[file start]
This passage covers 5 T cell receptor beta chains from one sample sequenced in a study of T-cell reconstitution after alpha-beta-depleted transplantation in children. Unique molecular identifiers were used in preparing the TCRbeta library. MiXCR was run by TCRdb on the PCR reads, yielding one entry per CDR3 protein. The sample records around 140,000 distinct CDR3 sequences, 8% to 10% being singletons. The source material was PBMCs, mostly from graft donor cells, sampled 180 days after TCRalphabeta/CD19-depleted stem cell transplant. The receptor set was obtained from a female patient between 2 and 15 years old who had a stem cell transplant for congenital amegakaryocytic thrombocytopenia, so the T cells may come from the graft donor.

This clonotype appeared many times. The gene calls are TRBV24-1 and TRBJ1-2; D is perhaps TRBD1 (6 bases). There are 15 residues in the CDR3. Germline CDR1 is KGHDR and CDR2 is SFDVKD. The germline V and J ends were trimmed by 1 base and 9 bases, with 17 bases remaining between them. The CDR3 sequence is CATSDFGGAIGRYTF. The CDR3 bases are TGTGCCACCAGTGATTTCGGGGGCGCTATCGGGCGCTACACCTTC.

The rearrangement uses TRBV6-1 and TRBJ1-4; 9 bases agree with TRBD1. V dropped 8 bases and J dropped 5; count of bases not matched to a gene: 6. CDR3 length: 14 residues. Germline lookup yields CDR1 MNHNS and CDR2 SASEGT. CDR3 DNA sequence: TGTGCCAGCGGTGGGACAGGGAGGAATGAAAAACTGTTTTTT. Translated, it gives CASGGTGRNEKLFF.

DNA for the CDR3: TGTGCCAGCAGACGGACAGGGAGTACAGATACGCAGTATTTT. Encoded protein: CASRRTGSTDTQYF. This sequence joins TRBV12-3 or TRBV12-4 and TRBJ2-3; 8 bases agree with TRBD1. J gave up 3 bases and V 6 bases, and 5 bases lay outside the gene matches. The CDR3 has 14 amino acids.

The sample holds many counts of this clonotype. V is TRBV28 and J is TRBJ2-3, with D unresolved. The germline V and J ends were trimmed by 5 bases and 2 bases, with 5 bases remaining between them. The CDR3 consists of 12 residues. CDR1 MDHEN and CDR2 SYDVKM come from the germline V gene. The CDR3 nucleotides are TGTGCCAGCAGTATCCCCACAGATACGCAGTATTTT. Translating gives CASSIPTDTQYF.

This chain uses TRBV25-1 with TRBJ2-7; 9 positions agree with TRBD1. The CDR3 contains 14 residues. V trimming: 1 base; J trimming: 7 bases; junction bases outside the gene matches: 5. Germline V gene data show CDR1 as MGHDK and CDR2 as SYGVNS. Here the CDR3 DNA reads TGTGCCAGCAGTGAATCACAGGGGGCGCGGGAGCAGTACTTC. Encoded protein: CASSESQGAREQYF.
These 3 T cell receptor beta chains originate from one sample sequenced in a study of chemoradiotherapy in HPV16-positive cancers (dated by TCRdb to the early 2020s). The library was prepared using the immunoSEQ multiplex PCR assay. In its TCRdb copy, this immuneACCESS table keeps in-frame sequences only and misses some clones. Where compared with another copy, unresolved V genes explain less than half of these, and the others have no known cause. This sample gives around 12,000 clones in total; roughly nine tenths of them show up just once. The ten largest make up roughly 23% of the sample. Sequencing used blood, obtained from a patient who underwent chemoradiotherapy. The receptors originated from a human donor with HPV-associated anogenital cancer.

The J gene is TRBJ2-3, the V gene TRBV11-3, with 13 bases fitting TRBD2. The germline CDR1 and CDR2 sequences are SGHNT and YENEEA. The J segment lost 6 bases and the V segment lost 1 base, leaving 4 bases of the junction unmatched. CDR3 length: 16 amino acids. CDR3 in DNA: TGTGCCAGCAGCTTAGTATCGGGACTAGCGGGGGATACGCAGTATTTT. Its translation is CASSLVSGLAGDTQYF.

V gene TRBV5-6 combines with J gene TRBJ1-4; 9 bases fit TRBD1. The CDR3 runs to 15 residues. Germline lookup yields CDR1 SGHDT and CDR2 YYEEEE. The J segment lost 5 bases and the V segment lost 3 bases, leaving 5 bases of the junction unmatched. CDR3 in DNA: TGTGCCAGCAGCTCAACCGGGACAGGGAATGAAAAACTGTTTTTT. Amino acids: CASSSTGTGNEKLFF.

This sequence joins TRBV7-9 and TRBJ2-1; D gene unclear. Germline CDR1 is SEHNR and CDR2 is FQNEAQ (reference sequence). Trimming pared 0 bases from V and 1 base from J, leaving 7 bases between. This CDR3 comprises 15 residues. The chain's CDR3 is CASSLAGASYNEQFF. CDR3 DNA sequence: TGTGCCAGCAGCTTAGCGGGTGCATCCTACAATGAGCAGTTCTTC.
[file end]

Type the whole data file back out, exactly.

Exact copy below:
This passage covers 5 T cell receptor beta chains from one sample sequenced in a study of T-cell reconstitution after alpha-beta-depleted transplantation in children. Unique molecular identifiers were used in preparing the TCRbeta library. MiXCR was run by TCRdb on the PCR reads, yielding one entry per CDR3 protein. The sample records around 140,000 distinct CDR3 sequences, 8% to 10% being singletons. The source material was PBMCs, mostly from graft donor cells, sampled 180 days after TCRalphabeta/CD19-depleted stem cell transplant. The receptor set was obtained from a female patient between 2 and 15 years old who had a stem cell transplant for congenital amegakaryocytic thrombocytopenia, so the T cells may come from the graft donor.

This clonotype appeared many times. The gene calls are TRBV24-1 and TRBJ1-2; D is perhaps TRBD1 (6 bases). There are 15 residues in the CDR3. Germline CDR1 is KGHDR and CDR2 is SFDVKD. The germline V and J ends were trimmed by 1 base and 9 bases, with 17 bases remaining between them. The CDR3 sequence is CATSDFGGAIGRYTF. The CDR3 bases are TGTGCCACCAGTGATTTCGGGGGCGCTATCGGGCGCTACACCTTC.

The rearrangement uses TRBV6-1 and TRBJ1-4; 9 bases agree with TRBD1. V dropped 8 bases and J dropped 5; count of bases not matched to a gene: 6. CDR3 length: 14 residues. Germline lookup yields CDR1 MNHNS and CDR2 SASEGT. CDR3 DNA sequence: TGTGCCAGCGGTGGGACAGGGAGGAATGAAAAACTGTTTTTT. Translated, it gives CASGGTGRNEKLFF.

DNA for the CDR3: TGTGCCAGCAGACGGACAGGGAGTACAGATACGCAGTATTTT. Encoded protein: CASRRTGSTDTQYF. This sequence joins TRBV12-3 or TRBV12-4 and TRBJ2-3; 8 bases agree with TRBD1. J gave up 3 bases and V 6 bases, and 5 bases lay outside the gene matches. The CDR3 has 14 amino acids.

The sample holds many counts of this clonotype. V is TRBV28 and J is TRBJ2-3, with D unresolved. The germline V and J ends were trimmed by 5 bases and 2 bases, with 5 bases remaining between them. The CDR3 consists of 12 residues. CDR1 MDHEN and CDR2 SYDVKM come from the germline V gene. The CDR3 nucleotides are TGTGCCAGCAGTATCCCCACAGATACGCAGTATTTT. Translating gives CASSIPTDTQYF.

This chain uses TRBV25-1 with TRBJ2-7; 9 positions agree with TRBD1. The CDR3 contains 14 residues. V trimming: 1 base; J trimming: 7 bases; junction bases outside the gene matches: 5. Germline V gene data show CDR1 as MGHDK and CDR2 as SYGVNS. Here the CDR3 DNA reads TGTGCCAGCAGTGAATCACAGGGGGCGCGGGAGCAGTACTTC. Encoded protein: CASSESQGAREQYF.
These 3 T cell receptor beta chains originate from one sample sequenced in a study of chemoradiotherapy in HPV16-positive cancers (dated by TCRdb to the early 2020s). The library was prepared using the immunoSEQ multiplex PCR assay. In its TCRdb copy, this immuneACCESS table keeps in-frame sequences only and misses some clones. Where compared with another copy, unresolved V genes explain less than half of these, and the others have no known cause. This sample gives around 12,000 clones in total; roughly nine tenths of them show up just once. The ten largest make up roughly 23% of the sample. Sequencing used blood, obtained from a patient who underwent chemoradiotherapy. The receptors originated from a human donor with HPV-associated anogenital cancer.

The J gene is TRBJ2-3, the V gene TRBV11-3, with 13 bases fitting TRBD2. The germline CDR1 and CDR2 sequences are SGHNT and YENEEA. The J segment lost 6 bases and the V segment lost 1 base, leaving 4 bases of the junction unmatched. CDR3 length: 16 amino acids. CDR3 in DNA: TGTGCCAGCAGCTTAGTATCGGGACTAGCGGGGGATACGCAGTATTTT. Its translation is CASSLVSGLAGDTQYF.

V gene TRBV5-6 combines with J gene TRBJ1-4; 9 bases fit TRBD1. The CDR3 runs to 15 residues. Germline lookup yields CDR1 SGHDT and CDR2 YYEEEE. The J segment lost 5 bases and the V segment lost 3 bases, leaving 5 bases of the junction unmatched. CDR3 in DNA: TGTGCCAGCAGCTCAACCGGGACAGGGAATGAAAAACTGTTTTTT. Amino acids: CASSSTGTGNEKLFF.

This sequence joins TRBV7-9 and TRBJ2-1; D gene unclear. Germline CDR1 is SEHNR and CDR2 is FQNEAQ (reference sequence). Trimming pared 0 bases from V and 1 base from J, leaving 7 bases between. This CDR3 comprises 15 residues. The chain's CDR3 is CASSLAGASYNEQFF. CDR3 DNA sequence: TGTGCCAGCAGCTTAGCGGGTGCATCCTACAATGAGCAGTTCTTC.